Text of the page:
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by Dinesh Thakur Category: MIS

The value of information is a very slippery concept as information per se does not have any universal value. Its value is related to the person who uses it, when he uses it and for what he uses it. Any assessment of the value of information is therefore related to the value of the decision-making supported by such information.

For example consider two persons lost in the Sahara desert. One person has an adequate supply of drinking water (more than he could desire) and another has exhausted his supply. If one were to approach these two individuals with information about a drinking water well in the surrounding, such information will obviously have greater value for the one who has exhausted his water supply. For the one who is thirsty, this information is the most valuable piece of information for him at that point of time as it will determine if he will survive. If by chance the information reaches this thirsty person late and he dies of thirst, then the value of the same information becomes zero. So we can see that the same information can have different value for different people at different points in time. Hence, it will be fair to conclude that value of information is relative. There is no absolute value of information.

                However, the normal mathematical and economical explanation of value of information suggests that if an event occurs whose expectation was low and information of its occurrence is known then such information is valuable. For example let us say that the reader of this text gets the information that an earthquake of 10.5 magnitude in the Richter scale is going to hit India and the epicenter of the earthquake will be the very spot on which he is located, then that information is more valuable to him than the information (say) that he has to pass his BCA exam to get into the MCA course. In the former case the information is more valuable to him as he is not expecting it but in the latter case he already knows the information with certainty and expects it fully and hence the value for such information is less. All market mechanisms work on this model of information. This has already been dealt with in the earlier chapter and as Eq.1 suggests, the value of information of an event is the negative logarithm of the probability of occurrence of the event. Therefore, the more unlikely the event the more its information value, if communicated correctly. This is also exhibited in our behavior as eons of evolutions have shaped us in a manner that we tend to attach more value to unlikely events. In a game setting for example, say a horse racing game, if the odds of a horse winning the race are more then the payoff for that horse is less. Similarly, if a stock in the stock market is likely to outperform the market then the price payoff for that stock is not high, but if a stock that is likely to underperforms, performs beyond expectation, then the price payoff become very high. Thus, we can that the issue of value of information is a complicated one.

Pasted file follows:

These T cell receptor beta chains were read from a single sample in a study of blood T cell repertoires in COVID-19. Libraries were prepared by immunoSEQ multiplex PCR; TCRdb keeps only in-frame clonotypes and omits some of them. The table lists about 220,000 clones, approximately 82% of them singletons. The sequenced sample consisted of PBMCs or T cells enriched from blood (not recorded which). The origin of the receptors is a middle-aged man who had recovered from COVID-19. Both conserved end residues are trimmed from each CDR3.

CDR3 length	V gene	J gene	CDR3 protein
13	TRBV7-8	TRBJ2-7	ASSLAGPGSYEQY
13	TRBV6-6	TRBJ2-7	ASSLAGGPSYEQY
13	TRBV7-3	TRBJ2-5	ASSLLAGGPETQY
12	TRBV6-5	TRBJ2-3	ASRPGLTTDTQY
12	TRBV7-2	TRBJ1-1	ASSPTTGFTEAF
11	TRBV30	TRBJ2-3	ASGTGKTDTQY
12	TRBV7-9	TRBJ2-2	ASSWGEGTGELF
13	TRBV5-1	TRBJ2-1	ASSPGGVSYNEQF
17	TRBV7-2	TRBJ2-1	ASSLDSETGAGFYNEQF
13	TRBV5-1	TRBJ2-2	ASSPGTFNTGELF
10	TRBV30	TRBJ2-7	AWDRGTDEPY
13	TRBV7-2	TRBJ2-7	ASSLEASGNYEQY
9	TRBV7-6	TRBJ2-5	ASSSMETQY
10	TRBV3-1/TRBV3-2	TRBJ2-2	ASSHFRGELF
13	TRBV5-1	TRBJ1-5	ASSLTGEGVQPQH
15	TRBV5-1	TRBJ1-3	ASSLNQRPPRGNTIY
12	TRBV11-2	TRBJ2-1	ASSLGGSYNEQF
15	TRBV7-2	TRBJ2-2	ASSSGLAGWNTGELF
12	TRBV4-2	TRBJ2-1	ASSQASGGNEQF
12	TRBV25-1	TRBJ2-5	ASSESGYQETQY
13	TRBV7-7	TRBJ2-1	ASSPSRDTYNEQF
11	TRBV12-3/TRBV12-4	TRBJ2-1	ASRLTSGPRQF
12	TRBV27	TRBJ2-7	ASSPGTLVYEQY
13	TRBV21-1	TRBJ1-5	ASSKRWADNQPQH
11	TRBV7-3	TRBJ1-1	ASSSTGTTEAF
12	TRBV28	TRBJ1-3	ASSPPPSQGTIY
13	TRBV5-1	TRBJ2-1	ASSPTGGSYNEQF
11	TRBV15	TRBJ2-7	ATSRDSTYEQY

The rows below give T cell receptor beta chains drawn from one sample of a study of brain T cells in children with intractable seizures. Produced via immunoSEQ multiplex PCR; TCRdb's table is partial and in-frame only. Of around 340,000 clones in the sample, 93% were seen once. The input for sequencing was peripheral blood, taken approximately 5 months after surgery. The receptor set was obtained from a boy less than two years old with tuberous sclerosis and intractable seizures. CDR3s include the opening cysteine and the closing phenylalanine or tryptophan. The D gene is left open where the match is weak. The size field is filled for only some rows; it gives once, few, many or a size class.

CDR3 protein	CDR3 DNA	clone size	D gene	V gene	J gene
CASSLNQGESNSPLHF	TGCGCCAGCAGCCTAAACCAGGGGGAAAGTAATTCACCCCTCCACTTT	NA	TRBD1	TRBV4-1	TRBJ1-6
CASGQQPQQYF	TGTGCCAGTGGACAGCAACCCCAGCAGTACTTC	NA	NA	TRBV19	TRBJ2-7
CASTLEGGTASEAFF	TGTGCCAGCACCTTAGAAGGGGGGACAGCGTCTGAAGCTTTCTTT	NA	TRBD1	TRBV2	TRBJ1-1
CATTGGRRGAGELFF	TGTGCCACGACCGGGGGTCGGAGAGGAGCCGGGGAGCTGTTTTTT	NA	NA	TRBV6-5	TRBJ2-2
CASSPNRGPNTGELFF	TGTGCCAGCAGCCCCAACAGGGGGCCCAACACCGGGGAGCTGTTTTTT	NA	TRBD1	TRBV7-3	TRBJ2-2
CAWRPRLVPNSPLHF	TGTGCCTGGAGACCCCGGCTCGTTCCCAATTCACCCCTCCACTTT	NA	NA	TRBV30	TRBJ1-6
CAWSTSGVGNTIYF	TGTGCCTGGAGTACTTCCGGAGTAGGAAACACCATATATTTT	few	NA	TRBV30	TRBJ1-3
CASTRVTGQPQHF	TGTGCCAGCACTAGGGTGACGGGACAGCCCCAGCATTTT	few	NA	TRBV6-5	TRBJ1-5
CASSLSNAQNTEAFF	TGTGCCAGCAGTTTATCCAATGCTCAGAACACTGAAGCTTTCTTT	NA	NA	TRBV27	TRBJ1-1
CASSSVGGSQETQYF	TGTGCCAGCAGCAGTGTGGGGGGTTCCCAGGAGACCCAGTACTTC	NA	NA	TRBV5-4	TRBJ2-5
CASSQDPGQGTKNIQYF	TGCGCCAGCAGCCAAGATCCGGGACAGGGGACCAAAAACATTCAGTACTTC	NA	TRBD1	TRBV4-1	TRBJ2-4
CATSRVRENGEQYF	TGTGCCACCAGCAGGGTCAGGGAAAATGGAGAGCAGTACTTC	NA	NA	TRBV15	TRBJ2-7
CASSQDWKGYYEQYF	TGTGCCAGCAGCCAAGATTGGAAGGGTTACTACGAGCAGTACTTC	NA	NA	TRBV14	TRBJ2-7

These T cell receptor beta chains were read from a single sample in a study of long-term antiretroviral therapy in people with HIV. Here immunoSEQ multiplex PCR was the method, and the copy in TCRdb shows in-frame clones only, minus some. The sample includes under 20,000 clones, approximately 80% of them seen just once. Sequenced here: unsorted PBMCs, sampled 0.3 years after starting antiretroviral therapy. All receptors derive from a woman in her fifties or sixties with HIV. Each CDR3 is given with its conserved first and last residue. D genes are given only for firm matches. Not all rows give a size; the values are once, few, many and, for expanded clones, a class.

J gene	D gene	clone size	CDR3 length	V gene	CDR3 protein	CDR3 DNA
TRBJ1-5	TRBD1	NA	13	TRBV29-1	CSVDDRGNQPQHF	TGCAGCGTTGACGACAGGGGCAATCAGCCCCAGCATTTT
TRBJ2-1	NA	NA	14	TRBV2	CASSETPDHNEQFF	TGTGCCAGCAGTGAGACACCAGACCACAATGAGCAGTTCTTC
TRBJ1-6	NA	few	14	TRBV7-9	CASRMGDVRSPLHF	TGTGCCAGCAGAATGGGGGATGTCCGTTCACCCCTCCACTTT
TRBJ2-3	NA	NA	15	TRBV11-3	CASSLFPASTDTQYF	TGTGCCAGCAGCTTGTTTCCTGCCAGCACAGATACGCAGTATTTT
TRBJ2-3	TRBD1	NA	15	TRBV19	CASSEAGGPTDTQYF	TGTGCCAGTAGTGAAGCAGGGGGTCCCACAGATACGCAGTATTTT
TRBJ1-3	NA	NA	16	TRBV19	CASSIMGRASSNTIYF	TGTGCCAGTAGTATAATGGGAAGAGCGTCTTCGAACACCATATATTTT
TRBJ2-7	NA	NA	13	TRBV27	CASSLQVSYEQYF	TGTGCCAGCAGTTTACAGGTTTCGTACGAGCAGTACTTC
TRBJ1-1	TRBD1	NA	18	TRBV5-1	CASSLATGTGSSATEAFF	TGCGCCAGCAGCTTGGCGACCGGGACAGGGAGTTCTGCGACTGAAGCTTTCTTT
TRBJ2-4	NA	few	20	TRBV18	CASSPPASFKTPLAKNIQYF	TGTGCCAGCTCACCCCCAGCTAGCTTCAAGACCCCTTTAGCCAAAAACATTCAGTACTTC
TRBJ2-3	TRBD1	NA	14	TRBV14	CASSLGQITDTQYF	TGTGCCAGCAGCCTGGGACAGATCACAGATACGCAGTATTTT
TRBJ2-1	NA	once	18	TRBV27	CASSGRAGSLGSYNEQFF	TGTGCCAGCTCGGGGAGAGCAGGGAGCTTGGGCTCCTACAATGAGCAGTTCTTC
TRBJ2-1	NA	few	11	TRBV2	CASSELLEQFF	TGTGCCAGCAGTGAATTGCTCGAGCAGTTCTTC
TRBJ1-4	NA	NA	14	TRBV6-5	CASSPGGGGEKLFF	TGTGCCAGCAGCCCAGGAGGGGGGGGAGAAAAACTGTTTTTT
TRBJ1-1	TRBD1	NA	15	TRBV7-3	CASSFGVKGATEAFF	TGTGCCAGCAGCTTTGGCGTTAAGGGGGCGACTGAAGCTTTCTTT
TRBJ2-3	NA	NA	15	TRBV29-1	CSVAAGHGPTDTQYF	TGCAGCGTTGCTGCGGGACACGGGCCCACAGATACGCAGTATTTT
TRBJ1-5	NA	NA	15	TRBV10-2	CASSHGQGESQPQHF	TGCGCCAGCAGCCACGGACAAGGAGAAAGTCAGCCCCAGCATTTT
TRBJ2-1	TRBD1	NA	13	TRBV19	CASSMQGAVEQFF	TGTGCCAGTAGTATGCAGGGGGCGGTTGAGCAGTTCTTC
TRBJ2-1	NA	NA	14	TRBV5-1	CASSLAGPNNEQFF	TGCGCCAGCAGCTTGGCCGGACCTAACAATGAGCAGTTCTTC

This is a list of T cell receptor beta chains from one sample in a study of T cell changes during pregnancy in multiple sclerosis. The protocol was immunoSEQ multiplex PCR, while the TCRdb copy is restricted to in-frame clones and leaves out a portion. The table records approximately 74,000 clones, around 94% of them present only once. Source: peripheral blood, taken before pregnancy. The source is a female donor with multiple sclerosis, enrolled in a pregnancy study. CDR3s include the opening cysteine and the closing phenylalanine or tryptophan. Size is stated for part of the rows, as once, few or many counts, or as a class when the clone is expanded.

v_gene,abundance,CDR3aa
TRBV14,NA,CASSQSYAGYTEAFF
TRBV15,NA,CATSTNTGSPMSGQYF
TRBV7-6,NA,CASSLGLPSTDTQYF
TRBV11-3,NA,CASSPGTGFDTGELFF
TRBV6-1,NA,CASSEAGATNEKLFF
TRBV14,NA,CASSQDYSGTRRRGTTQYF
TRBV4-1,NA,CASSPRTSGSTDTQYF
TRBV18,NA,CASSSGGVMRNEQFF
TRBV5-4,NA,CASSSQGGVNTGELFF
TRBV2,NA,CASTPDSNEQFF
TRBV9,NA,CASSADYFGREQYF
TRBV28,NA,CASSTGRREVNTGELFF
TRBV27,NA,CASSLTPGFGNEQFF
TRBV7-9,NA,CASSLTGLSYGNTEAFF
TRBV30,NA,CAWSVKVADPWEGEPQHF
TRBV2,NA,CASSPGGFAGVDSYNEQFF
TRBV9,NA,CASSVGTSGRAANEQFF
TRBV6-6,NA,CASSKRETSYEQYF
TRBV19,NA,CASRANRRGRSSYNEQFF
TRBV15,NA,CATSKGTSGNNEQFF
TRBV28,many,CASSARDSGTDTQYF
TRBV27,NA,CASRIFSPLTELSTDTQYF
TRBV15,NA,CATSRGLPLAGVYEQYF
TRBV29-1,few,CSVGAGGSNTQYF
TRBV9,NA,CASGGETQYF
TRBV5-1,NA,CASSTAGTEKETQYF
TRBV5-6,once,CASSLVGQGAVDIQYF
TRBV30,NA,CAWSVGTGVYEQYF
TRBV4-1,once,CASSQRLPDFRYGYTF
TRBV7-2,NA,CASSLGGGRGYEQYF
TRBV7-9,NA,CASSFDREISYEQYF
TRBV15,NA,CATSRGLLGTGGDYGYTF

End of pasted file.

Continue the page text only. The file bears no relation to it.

Normative Value of Information

Marschak (1971) and McGuire (1972) made seminal contributions to this field of work. Decision theory has developed this concept further and the basic assumption is that we always have some preliminary information about the occurrence of events that are related to our decisions. This information or knowledge is represented by an a priori assignment of probability of occurrence to the event and hence a calculated payoff. The a priori probability might be objective or subjective as the case may be and with the knowledge of additional information the probabilities are modified resulting in a change in the expected payoffs. This approach is however, only good for theoretical discussions as its practical applicability is poor. The problem for such cases has to be highly structured, which is rarely the case in management.

Subjective Value of Information

It is the subject view of the information available. It is the subjective perception or impression of the information. This subjective value approach varies widely with individuals. In the subjective valuation of information, no probabilities are calculated. Subjective value of information is the person's (receiver's) comprehensive impression about the information content.

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About Dinesh Thakur

Dinesh ThakurDinesh Thakur holds an B.SC (Computer Science), MCSE, MCDBA, CCNA, CCNP, A+, SCJP certifications. Dinesh authors the hugely popular Computer Notes blog. Where he writes how-to guides around Computer fundamental , computer software, Computer programming, and web apps. For any type of query or something that you think is missing, please feel free to contact us.

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